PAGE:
Invoices are the bedrock of the payment system. For any business in existence, invoices facilitate payments. They help in the process of bookkeeping and accounting for businesses. Invoices enable both customers and suppliers to keep track of the transactions between them on any given day at any period. The article helps you understand how to make an invoice.
Follow the below steps to make an invoice-
Creating a design for an invoice today is relatively easy with the various tools and software available over the internet. Customising invoices is now a piece of cake due to ready templates that can be easily edited. The idea is to select an invoice template that is professional yet unique. This is because invoices can give the customers an impression of the kind of company they are dealing with.
The essential details of the company, such as the name, address, and contact details, have to be cued in. The contact information and the GSTIN of the seller and buyer have to be added as well. It is always a good idea to include the company’s logo in the invoice so that it is easily identifiable and creates a lasting impression in the mind of the customers.
A detailed description of the goods or services provided and the rate per unit, and the quantities should be depicted in the invoice. This ensures that the invoice is processed faster and the payment for the invoice is received on time. If the client is aware of what they are paying for, the payment will likely be immediately released. Moreover, this helps both the client and the seller in identifying the invoice faster.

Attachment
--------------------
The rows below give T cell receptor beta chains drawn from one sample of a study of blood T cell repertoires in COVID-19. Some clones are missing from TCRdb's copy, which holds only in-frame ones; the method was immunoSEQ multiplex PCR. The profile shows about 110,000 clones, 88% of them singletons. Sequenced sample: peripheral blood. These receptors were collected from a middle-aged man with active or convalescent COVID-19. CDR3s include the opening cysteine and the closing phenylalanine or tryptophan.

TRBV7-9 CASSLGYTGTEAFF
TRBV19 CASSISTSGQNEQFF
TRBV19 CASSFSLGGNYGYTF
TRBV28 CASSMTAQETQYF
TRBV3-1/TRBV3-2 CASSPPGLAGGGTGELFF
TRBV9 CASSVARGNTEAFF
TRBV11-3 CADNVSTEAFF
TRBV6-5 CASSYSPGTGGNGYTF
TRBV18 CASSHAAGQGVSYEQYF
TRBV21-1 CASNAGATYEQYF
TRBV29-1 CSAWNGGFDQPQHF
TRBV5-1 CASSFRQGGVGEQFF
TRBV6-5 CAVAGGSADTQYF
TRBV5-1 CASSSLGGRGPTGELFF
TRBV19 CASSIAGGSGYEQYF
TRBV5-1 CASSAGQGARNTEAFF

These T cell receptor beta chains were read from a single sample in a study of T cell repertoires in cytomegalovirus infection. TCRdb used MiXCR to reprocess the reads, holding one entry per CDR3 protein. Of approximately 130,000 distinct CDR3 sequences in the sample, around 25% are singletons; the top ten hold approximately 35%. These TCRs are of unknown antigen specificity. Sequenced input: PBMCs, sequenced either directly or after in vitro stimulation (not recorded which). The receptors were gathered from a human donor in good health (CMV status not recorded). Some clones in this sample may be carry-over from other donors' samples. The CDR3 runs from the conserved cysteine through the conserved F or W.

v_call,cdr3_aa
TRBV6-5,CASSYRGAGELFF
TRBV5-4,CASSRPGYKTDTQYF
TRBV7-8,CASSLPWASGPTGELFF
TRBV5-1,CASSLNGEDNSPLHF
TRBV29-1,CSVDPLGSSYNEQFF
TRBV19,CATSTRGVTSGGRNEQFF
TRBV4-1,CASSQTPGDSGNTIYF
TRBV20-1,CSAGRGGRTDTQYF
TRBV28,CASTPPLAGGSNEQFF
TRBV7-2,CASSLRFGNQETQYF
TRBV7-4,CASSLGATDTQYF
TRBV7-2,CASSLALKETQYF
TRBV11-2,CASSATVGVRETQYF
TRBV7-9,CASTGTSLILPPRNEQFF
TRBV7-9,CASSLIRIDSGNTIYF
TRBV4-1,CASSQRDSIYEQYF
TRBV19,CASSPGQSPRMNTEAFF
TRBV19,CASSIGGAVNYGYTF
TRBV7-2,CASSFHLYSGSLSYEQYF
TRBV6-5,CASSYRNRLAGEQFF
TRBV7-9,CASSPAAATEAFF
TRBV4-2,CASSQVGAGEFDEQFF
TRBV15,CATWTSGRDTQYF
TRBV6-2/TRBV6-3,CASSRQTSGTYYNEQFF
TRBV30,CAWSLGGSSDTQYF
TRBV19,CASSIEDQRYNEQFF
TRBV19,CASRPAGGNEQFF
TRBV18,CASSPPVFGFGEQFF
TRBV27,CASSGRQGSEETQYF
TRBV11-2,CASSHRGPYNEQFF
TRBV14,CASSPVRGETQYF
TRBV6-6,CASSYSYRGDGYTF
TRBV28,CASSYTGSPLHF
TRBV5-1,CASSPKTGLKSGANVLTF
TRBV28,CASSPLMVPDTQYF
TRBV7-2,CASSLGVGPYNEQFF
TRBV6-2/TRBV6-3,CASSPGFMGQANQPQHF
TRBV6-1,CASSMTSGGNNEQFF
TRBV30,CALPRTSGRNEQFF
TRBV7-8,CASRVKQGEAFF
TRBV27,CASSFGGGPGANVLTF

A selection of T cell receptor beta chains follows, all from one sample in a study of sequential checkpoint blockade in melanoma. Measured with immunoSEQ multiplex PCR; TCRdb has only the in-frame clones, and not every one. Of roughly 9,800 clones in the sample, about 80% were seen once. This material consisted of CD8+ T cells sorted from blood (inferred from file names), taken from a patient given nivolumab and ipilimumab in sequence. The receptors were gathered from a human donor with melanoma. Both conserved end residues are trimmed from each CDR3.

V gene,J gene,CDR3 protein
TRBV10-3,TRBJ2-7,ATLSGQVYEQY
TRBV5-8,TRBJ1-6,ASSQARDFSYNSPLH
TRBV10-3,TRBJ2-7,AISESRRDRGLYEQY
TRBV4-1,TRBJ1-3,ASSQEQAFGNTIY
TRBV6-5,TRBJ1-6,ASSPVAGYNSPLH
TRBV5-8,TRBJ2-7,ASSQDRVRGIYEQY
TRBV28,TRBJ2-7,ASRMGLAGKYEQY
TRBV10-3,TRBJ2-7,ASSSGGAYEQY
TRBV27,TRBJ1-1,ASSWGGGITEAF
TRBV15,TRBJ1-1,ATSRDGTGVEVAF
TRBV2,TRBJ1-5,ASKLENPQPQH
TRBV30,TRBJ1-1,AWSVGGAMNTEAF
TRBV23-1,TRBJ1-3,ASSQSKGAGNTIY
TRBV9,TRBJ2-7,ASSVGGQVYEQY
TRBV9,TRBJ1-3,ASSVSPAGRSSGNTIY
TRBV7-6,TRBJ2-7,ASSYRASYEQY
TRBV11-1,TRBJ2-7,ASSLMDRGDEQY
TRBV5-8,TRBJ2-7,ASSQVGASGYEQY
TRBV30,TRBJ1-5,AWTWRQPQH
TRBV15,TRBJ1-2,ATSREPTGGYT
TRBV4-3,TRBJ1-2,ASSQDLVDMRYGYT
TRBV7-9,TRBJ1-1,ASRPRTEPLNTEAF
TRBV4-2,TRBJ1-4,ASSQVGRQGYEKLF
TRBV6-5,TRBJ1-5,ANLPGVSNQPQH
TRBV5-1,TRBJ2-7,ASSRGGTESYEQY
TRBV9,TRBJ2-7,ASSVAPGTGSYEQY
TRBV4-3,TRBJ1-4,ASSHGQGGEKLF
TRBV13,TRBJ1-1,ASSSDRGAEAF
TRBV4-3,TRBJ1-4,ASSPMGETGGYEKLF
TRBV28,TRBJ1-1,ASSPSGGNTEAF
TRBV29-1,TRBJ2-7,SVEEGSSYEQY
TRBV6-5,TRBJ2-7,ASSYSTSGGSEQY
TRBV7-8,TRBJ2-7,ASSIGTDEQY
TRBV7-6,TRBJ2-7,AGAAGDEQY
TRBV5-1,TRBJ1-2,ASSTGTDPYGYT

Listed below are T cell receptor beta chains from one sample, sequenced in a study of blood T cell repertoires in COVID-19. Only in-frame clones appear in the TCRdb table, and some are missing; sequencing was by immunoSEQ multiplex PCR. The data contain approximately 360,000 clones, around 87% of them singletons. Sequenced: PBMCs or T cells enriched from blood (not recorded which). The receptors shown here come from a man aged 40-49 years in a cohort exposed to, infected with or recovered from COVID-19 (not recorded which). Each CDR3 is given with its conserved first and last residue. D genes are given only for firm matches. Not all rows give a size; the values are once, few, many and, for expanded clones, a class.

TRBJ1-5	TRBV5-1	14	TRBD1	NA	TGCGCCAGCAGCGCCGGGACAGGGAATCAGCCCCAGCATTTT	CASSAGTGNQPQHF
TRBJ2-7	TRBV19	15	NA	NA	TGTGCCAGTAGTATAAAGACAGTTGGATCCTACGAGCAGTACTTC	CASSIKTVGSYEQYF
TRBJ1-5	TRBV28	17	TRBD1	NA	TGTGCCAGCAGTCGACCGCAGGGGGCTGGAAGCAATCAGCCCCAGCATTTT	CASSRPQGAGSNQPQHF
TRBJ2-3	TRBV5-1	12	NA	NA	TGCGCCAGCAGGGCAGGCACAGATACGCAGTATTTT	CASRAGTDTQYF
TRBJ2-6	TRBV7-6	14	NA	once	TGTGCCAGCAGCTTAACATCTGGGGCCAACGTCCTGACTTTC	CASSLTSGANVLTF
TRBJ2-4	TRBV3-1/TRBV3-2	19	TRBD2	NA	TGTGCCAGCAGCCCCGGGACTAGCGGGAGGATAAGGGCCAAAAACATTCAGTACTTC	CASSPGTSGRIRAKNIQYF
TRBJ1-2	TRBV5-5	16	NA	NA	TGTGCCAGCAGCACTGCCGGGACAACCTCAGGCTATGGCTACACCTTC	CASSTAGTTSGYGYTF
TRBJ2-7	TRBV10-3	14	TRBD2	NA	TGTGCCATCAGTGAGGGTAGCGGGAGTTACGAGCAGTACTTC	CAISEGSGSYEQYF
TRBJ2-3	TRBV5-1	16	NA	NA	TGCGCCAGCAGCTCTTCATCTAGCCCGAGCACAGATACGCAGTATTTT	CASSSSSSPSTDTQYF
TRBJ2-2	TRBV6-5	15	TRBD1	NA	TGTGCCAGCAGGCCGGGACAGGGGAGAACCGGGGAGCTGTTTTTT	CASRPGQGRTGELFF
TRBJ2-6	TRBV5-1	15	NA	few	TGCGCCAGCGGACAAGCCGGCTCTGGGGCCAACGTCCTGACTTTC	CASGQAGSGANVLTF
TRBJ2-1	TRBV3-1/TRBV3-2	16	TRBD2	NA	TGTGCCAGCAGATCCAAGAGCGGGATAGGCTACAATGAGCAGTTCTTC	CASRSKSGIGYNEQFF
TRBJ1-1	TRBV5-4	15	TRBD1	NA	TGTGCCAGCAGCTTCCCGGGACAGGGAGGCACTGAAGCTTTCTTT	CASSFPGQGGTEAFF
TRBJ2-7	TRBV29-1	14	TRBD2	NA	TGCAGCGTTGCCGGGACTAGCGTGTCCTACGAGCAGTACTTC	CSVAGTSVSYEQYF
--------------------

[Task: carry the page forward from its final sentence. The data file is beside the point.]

Dates play a very important role ie processing an invoice and enable both the seller and the customer to keep track of the invoices due for payment and the overdue ones. Dates automatically create a sense of responsibility on the client’s part to ensure that prompt payments are made. At the same time, it creates a responsibility on the seller’s part to follow up on the non-payment of the dues. The following dates are vital to an effective invoice-
Every invoice has to have a unique serial number to facilitate easy tracking of the invoices. This unique number is an essential requisite for proper documentation of the invoices, especially for accounting and taxation purposes. It helps the client and the supplier identify and track a particular invoice with ease. The GST law has prescribed rules for assigning invoice numbers to invoices raised by the GST registered businesses.
Parallel to the description of the goods, the quantity, rate per unit and the value of each type of goods supplied have to be arrived at. The total amount of the items also has to be depicted clearly, after which the breakup of the applicable taxes and cess is also shown for clarity. The gross total amount of the items with the addition of the applicable taxes and cess gives us the total (total taxable value) of the invoice.
The terms of payment for the goods or services provided may be previously agreed upon by both parties. However, it is always advisable to include the same in the invoice for documentation purposes since the invoice itself acts as evidence for the sale transaction taking place.
The mode of payment may be mentioned, be it cash, cheque, bank transfer or any other acceptable mode of payment. For bank transfers, details such as the account number, name of the bank, name of the account payee, the IFSC Code, etc., are mandatory. The terms of payment, such as discounts for early payments or penalties for payment details, may also be added, in any case.
It is not mandatory to have a comments section. However, since the invoice is a means of communication between the client and the company, it is always helpful to add any information that may be useful. Here are a few sentences that could be added to the comments section-
The signatures on an invoice document further enhance its legal standing as evidence of a particular sale transaction. Primarily, invoices issued under GST will mandatorily bear on them a valid signature, thus enhancing the document’s authenticity. The signatures of the buyer and the seller prove that the terms of sale are agreed upon and accepted by both parties.